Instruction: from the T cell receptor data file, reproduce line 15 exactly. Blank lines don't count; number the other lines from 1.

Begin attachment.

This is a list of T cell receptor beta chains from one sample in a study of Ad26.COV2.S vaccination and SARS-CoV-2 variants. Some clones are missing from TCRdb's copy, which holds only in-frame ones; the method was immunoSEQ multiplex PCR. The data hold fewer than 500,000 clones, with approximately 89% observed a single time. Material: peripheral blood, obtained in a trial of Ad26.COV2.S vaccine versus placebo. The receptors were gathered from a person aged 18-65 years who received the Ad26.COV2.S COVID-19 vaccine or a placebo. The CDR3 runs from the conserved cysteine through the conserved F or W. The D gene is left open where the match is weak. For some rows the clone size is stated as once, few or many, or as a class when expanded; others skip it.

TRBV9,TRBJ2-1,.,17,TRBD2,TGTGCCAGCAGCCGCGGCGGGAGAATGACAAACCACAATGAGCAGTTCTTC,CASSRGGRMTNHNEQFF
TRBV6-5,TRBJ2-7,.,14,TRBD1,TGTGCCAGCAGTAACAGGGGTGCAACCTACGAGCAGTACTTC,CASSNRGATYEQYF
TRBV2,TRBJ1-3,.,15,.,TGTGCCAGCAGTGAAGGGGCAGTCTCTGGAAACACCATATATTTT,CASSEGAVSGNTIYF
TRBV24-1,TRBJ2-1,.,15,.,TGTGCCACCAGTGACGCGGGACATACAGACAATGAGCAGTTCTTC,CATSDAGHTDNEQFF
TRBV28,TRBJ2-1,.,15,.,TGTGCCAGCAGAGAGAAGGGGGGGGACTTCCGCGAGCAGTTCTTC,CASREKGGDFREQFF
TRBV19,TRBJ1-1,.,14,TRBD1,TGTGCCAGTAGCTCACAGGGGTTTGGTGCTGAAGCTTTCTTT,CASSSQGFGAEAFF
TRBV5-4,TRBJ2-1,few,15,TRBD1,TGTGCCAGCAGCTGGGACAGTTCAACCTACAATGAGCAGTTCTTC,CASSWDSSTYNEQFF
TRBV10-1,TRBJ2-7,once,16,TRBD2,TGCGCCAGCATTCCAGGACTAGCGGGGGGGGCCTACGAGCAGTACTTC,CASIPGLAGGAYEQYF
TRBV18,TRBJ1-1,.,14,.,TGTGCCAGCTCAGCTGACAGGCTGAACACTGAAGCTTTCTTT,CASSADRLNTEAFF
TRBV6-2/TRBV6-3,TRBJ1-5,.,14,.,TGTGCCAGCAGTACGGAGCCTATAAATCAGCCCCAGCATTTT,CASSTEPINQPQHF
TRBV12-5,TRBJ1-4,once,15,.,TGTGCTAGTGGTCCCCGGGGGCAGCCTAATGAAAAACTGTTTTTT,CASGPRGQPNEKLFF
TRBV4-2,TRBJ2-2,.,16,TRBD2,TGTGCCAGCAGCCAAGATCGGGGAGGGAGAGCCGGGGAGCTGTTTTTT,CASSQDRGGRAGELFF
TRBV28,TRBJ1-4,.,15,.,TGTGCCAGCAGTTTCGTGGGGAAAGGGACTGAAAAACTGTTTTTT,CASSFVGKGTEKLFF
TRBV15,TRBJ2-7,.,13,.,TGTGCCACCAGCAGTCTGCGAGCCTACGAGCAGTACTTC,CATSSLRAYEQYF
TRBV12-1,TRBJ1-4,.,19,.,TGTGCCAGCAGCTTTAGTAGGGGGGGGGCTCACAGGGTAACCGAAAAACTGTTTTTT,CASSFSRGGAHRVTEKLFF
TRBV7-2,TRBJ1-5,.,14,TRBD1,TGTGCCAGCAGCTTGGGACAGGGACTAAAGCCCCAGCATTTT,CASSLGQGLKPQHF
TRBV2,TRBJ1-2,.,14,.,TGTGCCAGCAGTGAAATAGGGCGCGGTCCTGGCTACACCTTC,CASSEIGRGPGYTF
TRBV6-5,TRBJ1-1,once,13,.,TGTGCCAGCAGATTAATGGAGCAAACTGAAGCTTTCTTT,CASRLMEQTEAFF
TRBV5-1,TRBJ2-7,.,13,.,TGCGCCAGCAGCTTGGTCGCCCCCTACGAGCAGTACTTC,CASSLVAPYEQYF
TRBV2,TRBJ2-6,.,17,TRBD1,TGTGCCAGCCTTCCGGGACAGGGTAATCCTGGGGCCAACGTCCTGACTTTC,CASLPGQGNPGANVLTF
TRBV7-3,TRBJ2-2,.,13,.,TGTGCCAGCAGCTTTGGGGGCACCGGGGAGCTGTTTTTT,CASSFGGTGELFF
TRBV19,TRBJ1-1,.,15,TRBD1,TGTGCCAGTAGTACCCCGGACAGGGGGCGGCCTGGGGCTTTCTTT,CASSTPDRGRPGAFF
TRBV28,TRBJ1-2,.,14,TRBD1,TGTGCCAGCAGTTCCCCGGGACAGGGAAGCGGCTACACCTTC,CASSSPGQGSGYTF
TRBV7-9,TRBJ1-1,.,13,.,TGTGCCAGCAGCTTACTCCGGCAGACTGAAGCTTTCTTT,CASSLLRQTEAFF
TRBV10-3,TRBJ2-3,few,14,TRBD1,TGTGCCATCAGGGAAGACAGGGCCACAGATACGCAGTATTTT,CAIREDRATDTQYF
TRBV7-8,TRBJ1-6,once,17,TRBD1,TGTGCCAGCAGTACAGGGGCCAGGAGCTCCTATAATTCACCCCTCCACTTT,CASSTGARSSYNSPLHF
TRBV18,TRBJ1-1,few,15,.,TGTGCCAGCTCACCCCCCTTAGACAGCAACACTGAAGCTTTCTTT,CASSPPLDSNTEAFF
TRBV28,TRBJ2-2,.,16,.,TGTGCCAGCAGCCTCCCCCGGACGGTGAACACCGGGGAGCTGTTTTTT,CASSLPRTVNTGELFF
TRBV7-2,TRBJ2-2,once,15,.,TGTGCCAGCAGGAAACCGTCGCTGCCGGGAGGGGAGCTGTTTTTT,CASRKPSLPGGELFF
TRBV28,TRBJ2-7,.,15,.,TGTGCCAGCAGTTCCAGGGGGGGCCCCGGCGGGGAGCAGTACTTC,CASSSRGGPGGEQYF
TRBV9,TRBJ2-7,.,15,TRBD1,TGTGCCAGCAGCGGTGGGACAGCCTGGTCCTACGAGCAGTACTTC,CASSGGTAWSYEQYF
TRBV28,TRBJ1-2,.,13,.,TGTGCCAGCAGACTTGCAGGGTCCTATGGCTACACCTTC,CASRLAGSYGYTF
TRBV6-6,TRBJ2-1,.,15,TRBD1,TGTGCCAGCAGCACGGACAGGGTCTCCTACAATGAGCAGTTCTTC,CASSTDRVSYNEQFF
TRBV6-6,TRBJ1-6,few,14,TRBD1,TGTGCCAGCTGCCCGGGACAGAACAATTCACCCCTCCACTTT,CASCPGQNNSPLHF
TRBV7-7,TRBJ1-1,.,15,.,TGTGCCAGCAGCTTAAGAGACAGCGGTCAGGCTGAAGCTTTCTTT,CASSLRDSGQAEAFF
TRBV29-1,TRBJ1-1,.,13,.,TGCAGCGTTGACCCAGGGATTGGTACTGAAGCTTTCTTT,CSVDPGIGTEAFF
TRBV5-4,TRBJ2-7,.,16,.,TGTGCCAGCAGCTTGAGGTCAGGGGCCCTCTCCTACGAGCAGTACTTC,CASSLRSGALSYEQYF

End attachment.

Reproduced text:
TRBV15,TRBJ2-7,.,13,.,TGTGCCACCAGCAGTCTGCGAGCCTACGAGCAGTACTTC,CATSSLRAYEQYF